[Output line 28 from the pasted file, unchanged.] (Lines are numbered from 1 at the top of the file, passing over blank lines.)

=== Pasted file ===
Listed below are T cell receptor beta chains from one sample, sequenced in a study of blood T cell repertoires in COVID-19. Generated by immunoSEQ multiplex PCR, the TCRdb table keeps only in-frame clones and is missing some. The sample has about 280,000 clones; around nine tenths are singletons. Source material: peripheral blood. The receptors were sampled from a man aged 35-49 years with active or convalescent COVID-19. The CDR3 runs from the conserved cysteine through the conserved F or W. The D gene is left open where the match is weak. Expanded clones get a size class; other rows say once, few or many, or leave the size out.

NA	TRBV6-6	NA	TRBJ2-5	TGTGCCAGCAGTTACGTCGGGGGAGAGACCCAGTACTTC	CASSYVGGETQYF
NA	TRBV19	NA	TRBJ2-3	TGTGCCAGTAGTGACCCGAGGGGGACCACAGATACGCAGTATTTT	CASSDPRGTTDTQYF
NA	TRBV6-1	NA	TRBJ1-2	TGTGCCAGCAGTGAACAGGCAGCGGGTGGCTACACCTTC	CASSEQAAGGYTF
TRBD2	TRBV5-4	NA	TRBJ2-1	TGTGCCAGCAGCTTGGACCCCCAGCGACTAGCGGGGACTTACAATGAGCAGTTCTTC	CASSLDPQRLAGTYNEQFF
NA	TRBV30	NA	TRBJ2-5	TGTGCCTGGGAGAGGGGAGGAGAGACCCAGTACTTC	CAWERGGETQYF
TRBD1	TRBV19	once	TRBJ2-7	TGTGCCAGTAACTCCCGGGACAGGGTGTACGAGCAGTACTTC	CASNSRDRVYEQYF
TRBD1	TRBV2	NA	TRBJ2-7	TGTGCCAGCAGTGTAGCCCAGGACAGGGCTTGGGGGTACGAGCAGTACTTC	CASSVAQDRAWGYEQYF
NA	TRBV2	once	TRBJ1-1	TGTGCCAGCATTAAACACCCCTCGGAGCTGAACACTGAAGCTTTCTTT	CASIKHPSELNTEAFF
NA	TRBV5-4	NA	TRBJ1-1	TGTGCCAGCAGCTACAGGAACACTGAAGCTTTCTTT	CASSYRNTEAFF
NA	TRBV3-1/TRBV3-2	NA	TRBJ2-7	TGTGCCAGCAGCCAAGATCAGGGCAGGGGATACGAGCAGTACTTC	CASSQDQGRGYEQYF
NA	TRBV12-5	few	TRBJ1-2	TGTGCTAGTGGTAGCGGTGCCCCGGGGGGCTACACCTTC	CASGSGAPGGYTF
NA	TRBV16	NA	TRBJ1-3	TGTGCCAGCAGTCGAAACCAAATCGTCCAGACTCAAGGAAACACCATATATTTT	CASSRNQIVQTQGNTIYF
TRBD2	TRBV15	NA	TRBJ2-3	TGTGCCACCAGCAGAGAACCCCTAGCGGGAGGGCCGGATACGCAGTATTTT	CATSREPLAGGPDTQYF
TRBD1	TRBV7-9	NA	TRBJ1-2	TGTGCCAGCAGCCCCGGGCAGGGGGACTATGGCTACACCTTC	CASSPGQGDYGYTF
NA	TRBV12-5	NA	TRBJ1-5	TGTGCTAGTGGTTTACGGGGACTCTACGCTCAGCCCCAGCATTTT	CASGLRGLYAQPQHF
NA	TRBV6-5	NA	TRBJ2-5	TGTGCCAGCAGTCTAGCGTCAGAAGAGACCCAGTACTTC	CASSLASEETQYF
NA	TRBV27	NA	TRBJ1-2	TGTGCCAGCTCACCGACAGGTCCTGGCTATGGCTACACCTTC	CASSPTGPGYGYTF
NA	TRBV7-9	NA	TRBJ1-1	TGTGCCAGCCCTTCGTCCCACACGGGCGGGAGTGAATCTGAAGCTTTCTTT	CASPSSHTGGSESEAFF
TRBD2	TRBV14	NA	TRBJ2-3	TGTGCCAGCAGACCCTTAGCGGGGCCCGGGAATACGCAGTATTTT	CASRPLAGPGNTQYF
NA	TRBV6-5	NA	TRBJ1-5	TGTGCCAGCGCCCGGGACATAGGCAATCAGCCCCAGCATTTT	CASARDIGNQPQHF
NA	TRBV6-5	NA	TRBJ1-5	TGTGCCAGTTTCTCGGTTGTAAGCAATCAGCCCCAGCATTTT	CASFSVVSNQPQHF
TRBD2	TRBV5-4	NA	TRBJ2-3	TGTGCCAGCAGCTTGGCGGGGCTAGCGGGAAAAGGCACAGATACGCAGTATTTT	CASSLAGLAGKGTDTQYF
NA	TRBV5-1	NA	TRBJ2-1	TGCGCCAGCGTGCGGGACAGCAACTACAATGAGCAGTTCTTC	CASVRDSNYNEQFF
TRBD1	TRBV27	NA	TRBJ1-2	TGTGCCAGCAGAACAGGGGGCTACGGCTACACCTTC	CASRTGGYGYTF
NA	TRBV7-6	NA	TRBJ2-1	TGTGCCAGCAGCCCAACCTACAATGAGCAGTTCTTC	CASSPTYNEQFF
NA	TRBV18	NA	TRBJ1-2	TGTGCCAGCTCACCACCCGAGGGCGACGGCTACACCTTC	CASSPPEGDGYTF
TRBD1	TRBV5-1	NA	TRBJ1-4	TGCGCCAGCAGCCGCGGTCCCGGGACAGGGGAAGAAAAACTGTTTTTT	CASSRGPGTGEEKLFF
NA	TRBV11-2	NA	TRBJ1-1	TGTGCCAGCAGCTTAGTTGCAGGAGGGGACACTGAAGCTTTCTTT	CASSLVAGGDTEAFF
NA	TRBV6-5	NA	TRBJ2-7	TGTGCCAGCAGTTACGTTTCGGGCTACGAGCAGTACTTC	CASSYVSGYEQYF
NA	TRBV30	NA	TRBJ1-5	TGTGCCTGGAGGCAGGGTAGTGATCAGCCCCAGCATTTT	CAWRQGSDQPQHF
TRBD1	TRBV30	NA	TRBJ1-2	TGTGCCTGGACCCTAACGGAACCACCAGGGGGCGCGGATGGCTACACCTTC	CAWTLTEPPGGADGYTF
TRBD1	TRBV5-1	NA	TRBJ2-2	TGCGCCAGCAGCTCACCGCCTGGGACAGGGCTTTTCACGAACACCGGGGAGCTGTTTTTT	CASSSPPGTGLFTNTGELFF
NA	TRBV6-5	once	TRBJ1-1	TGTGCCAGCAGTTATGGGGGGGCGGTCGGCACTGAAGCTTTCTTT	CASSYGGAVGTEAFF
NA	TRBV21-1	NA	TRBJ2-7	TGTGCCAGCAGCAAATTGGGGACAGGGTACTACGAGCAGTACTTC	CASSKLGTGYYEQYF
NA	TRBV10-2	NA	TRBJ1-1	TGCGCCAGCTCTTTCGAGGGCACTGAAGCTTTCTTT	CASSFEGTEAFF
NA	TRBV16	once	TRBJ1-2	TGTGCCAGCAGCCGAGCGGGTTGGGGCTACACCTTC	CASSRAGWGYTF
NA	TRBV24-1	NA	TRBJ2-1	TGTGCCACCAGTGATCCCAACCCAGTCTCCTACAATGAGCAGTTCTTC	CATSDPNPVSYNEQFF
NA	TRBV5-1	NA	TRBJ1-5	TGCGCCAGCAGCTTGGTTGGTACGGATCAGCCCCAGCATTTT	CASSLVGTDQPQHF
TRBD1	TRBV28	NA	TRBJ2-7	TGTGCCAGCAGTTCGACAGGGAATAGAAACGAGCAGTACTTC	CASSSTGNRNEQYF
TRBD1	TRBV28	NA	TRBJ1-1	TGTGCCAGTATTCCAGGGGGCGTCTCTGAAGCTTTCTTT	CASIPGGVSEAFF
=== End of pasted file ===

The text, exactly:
TRBD1	TRBV5-1	NA	TRBJ1-4	TGCGCCAGCAGCCGCGGTCCCGGGACAGGGGAAGAAAAACTGTTTTTT	CASSRGPGTGEEKLFF